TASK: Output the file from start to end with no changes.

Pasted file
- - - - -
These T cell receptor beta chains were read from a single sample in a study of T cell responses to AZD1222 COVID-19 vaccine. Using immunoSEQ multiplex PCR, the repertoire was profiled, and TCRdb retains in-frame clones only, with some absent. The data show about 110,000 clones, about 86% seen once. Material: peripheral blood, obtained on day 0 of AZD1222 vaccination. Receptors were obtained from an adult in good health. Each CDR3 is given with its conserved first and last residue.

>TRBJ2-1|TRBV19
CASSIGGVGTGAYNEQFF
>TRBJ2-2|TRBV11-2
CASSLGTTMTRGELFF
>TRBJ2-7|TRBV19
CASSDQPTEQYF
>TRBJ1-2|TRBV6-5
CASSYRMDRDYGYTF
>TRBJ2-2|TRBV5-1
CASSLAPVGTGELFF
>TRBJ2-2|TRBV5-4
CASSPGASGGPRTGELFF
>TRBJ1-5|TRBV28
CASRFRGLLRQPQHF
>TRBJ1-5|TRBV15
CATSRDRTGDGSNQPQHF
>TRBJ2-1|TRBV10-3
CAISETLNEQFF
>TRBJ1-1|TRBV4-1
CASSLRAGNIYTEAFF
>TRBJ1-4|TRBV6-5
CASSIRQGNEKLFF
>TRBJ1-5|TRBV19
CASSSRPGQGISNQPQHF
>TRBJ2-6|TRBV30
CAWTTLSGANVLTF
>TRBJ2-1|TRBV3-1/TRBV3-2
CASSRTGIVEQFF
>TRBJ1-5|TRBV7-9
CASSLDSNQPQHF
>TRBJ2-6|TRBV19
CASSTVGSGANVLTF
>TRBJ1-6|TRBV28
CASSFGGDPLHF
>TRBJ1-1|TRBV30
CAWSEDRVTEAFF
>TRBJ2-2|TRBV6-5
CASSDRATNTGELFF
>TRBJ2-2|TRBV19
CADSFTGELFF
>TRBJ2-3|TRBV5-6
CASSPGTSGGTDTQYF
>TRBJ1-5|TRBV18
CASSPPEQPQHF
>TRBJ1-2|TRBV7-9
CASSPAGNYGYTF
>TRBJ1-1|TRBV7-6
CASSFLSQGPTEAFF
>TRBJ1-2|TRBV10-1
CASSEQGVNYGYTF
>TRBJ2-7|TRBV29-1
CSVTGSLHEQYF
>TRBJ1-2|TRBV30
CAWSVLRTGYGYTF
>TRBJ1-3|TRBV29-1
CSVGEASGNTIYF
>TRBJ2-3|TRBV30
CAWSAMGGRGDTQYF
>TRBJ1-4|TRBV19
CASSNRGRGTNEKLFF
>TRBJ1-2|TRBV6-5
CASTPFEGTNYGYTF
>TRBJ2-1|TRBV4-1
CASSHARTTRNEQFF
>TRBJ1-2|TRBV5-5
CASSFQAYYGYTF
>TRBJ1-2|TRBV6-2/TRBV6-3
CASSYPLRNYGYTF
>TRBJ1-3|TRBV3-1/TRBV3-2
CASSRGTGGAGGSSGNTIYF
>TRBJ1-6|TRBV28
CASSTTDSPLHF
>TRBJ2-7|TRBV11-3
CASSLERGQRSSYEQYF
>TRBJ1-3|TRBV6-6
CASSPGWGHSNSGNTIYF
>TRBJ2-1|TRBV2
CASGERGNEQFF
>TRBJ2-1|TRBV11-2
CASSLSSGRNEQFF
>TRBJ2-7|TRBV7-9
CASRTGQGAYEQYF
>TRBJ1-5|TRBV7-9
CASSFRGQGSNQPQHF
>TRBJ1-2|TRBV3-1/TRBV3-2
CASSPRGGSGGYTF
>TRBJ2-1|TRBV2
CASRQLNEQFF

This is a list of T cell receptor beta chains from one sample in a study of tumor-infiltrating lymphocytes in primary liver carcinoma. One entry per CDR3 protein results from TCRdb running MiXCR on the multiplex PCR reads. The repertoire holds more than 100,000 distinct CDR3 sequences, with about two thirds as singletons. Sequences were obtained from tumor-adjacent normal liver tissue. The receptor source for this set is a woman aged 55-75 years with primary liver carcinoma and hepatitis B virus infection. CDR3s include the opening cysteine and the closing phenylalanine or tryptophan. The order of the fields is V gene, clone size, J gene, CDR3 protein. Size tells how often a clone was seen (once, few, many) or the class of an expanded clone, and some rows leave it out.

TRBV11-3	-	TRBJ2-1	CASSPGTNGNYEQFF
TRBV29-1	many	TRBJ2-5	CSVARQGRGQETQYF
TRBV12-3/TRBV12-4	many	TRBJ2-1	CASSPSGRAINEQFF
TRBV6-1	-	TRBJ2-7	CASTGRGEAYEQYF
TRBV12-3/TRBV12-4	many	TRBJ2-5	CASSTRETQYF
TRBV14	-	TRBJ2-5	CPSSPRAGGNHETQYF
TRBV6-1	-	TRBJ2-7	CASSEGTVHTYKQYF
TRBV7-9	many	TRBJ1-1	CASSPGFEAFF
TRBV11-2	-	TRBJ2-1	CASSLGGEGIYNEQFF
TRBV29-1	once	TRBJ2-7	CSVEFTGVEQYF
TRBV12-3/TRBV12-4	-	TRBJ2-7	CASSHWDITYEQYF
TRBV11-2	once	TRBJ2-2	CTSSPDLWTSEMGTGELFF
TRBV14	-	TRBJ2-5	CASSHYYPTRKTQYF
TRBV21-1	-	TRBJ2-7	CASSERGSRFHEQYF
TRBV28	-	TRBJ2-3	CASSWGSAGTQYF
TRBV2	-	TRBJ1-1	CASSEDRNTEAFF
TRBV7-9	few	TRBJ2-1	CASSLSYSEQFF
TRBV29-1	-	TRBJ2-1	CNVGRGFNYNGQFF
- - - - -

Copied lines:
These T cell receptor beta chains were read from a single sample in a study of T cell responses to AZD1222 COVID-19 vaccine. Using immunoSEQ multiplex PCR, the repertoire was profiled, and TCRdb retains in-frame clones only, with some absent. The data show about 110,000 clones, about 86% seen once. Material: peripheral blood, obtained on day 0 of AZD1222 vaccination. Receptors were obtained from an adult in good health. Each CDR3 is given with its conserved first and last residue.

>TRBJ2-1|TRBV19
CASSIGGVGTGAYNEQFF
>TRBJ2-2|TRBV11-2
CASSLGTTMTRGELFF
>TRBJ2-7|TRBV19
CASSDQPTEQYF
>TRBJ1-2|TRBV6-5
CASSYRMDRDYGYTF
>TRBJ2-2|TRBV5-1
CASSLAPVGTGELFF
>TRBJ2-2|TRBV5-4
CASSPGASGGPRTGELFF
>TRBJ1-5|TRBV28
CASRFRGLLRQPQHF
>TRBJ1-5|TRBV15
CATSRDRTGDGSNQPQHF
>TRBJ2-1|TRBV10-3
CAISETLNEQFF
>TRBJ1-1|TRBV4-1
CASSLRAGNIYTEAFF
>TRBJ1-4|TRBV6-5
CASSIRQGNEKLFF
>TRBJ1-5|TRBV19
CASSSRPGQGISNQPQHF
>TRBJ2-6|TRBV30
CAWTTLSGANVLTF
>TRBJ2-1|TRBV3-1/TRBV3-2
CASSRTGIVEQFF
>TRBJ1-5|TRBV7-9
CASSLDSNQPQHF
>TRBJ2-6|TRBV19
CASSTVGSGANVLTF
>TRBJ1-6|TRBV28
CASSFGGDPLHF
>TRBJ1-1|TRBV30
CAWSEDRVTEAFF
>TRBJ2-2|TRBV6-5
CASSDRATNTGELFF
>TRBJ2-2|TRBV19
CADSFTGELFF
>TRBJ2-3|TRBV5-6
CASSPGTSGGTDTQYF
>TRBJ1-5|TRBV18
CASSPPEQPQHF
>TRBJ1-2|TRBV7-9
CASSPAGNYGYTF
>TRBJ1-1|TRBV7-6
CASSFLSQGPTEAFF
>TRBJ1-2|TRBV10-1
CASSEQGVNYGYTF
>TRBJ2-7|TRBV29-1
CSVTGSLHEQYF
>TRBJ1-2|TRBV30
CAWSVLRTGYGYTF
>TRBJ1-3|TRBV29-1
CSVGEASGNTIYF
>TRBJ2-3|TRBV30
CAWSAMGGRGDTQYF
>TRBJ1-4|TRBV19
CASSNRGRGTNEKLFF
>TRBJ1-2|TRBV6-5
CASTPFEGTNYGYTF
>TRBJ2-1|TRBV4-1
CASSHARTTRNEQFF
>TRBJ1-2|TRBV5-5
CASSFQAYYGYTF
>TRBJ1-2|TRBV6-2/TRBV6-3
CASSYPLRNYGYTF
>TRBJ1-3|TRBV3-1/TRBV3-2
CASSRGTGGAGGSSGNTIYF
>TRBJ1-6|TRBV28
CASSTTDSPLHF
>TRBJ2-7|TRBV11-3
CASSLERGQRSSYEQYF
>TRBJ1-3|TRBV6-6
CASSPGWGHSNSGNTIYF
>TRBJ2-1|TRBV2
CASGERGNEQFF
>TRBJ2-1|TRBV11-2
CASSLSSGRNEQFF
>TRBJ2-7|TRBV7-9
CASRTGQGAYEQYF
>TRBJ1-5|TRBV7-9
CASSFRGQGSNQPQHF
>TRBJ1-2|TRBV3-1/TRBV3-2
CASSPRGGSGGYTF
>TRBJ2-1|TRBV2
CASRQLNEQFF

This is a list of T cell receptor beta chains from one sample in a study of tumor-infiltrating lymphocytes in primary liver carcinoma. One entry per CDR3 protein results from TCRdb running MiXCR on the multiplex PCR reads. The repertoire holds more than 100,000 distinct CDR3 sequences, with about two thirds as singletons. Sequences were obtained from tumor-adjacent normal liver tissue. The receptor source for this set is a woman aged 55-75 years with primary liver carcinoma and hepatitis B virus infection. CDR3s include the opening cysteine and the closing phenylalanine or tryptophan. The order of the fields is V gene, clone size, J gene, CDR3 protein. Size tells how often a clone was seen (once, few, many) or the class of an expanded clone, and some rows leave it out.

TRBV11-3	-	TRBJ2-1	CASSPGTNGNYEQFF
TRBV29-1	many	TRBJ2-5	CSVARQGRGQETQYF
TRBV12-3/TRBV12-4	many	TRBJ2-1	CASSPSGRAINEQFF
TRBV6-1	-	TRBJ2-7	CASTGRGEAYEQYF
TRBV12-3/TRBV12-4	many	TRBJ2-5	CASSTRETQYF
TRBV14	-	TRBJ2-5	CPSSPRAGGNHETQYF
TRBV6-1	-	TRBJ2-7	CASSEGTVHTYKQYF
TRBV7-9	many	TRBJ1-1	CASSPGFEAFF
TRBV11-2	-	TRBJ2-1	CASSLGGEGIYNEQFF
TRBV29-1	once	TRBJ2-7	CSVEFTGVEQYF
TRBV12-3/TRBV12-4	-	TRBJ2-7	CASSHWDITYEQYF
TRBV11-2	once	TRBJ2-2	CTSSPDLWTSEMGTGELFF
TRBV14	-	TRBJ2-5	CASSHYYPTRKTQYF
TRBV21-1	-	TRBJ2-7	CASSERGSRFHEQYF
TRBV28	-	TRBJ2-3	CASSWGSAGTQYF
TRBV2	-	TRBJ1-1	CASSEDRNTEAFF
TRBV7-9	few	TRBJ2-1	CASSLSYSEQFF
TRBV29-1	-	TRBJ2-1	CNVGRGFNYNGQFF